Again, from Steve Jobs "We screwed up on our algorithm. Again, all smartphones seem to do this — we haven’t figured out our way around the laws of physics. Yet."
Apple then went on to share some unprecedented data with us on how prolific this problem really is, or in this case isn't. Of all owners, 0.55% have called AppleCare about the issue. This turns out to be about 16,500 users calling in on the issue. You have to wonder though, how many of those user actually have the problem on a regular basis and how many are calling just because they heard there was a problem.
Return rates are astonishingly low. In the early days of the iPhone 3GS release, AT&T were seeing around a 6% return rate. Pretty low rates for a smartphone. The return rates for the iPhone 4 have been just 1.7% -- an amazingly low number.
The final stat shared was drop rates using data pulled directly from AT&T. This is where the iPhone 4 actually has a worse record. According to the records from AT&T, the iPhone 4 has less than 1% more dropped calls per 100 calls. Not a large number. So what, the iPhone 4 drops 98 calls out of 100 and the iPhone 3GS drops 97 out of 100 on AT&T? (that's humor, folks)
Now the real question -- if AT&T can tell the dropped calls, why can't they automatically credit you for them? Why do you have to call in for each dropped call to get credit? But, back to Apple.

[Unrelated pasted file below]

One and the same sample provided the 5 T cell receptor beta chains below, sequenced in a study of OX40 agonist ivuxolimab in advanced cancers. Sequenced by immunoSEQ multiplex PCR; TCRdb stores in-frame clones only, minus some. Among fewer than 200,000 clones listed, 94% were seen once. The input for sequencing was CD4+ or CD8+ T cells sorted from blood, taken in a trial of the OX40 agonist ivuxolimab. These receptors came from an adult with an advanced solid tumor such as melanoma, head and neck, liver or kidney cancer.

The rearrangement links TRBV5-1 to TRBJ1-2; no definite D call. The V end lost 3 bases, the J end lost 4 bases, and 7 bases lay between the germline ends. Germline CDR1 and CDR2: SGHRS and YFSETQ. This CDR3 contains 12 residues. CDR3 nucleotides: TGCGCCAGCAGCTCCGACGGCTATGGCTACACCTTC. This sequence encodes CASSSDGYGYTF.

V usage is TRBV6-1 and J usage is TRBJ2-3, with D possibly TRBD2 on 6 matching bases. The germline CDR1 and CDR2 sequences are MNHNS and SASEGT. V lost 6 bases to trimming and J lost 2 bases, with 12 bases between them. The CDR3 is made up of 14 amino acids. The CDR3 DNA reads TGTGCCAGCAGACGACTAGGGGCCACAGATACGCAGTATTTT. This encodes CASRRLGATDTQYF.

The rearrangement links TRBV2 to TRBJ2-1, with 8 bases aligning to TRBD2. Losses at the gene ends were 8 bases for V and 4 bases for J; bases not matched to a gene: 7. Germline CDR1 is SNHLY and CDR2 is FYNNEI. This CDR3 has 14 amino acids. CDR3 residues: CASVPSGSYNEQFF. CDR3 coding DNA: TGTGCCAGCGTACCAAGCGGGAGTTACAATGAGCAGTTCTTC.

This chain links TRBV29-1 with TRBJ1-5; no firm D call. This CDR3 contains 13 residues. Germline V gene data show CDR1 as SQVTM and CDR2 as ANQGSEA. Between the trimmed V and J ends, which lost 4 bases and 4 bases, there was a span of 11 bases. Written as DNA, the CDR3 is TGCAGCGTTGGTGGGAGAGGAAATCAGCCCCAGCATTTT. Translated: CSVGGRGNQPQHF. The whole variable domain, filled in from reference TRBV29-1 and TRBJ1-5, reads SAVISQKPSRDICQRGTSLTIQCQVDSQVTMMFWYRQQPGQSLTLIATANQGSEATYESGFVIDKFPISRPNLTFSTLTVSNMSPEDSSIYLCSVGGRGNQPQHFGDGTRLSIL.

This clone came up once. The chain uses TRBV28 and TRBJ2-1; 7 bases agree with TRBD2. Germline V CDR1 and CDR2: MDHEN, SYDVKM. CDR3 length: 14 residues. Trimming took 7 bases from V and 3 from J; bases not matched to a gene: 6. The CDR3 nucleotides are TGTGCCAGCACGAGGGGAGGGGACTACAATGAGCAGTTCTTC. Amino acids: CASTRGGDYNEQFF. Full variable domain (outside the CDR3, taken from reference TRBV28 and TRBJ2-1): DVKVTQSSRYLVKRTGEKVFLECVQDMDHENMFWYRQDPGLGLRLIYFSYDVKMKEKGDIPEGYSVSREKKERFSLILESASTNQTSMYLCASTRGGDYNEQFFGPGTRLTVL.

Steve mentioned that he has gotten over 5,000 emails from people saying that their iPhone 4 works fine and can't figure out the problem. And he re-itterated that Apple cares about all of their users and are not going to stop until every one of them is happy.
And even all this bad press hasn't hurt the sales of the iPhone 4. They are selling every one that they can make and report this as their most successful product launch ever.
Ok, that's all good, and falling bars is an issue, true. But it's not the real issue and Apple failed to really address that the issue was the physical design of the device and some strange body chemistry issues.
Cover up that Achilles heel, but with style.
Apple took a chance with the external antenna design of the iPhone 4. And while in many ways that paid off with an antenna better than any phone ever made -- not to mention a pretty striking look -- it also exposed a serious weak point. This lower left spot where two antennas meet is the root of the issue. The "spot" is the Achilles heel of the fantastic design of the iPhone 4. And even though Apple failed to specifically say it, for now there's just one solution. Cover it up. Put a case on your beautiful iPhone 4.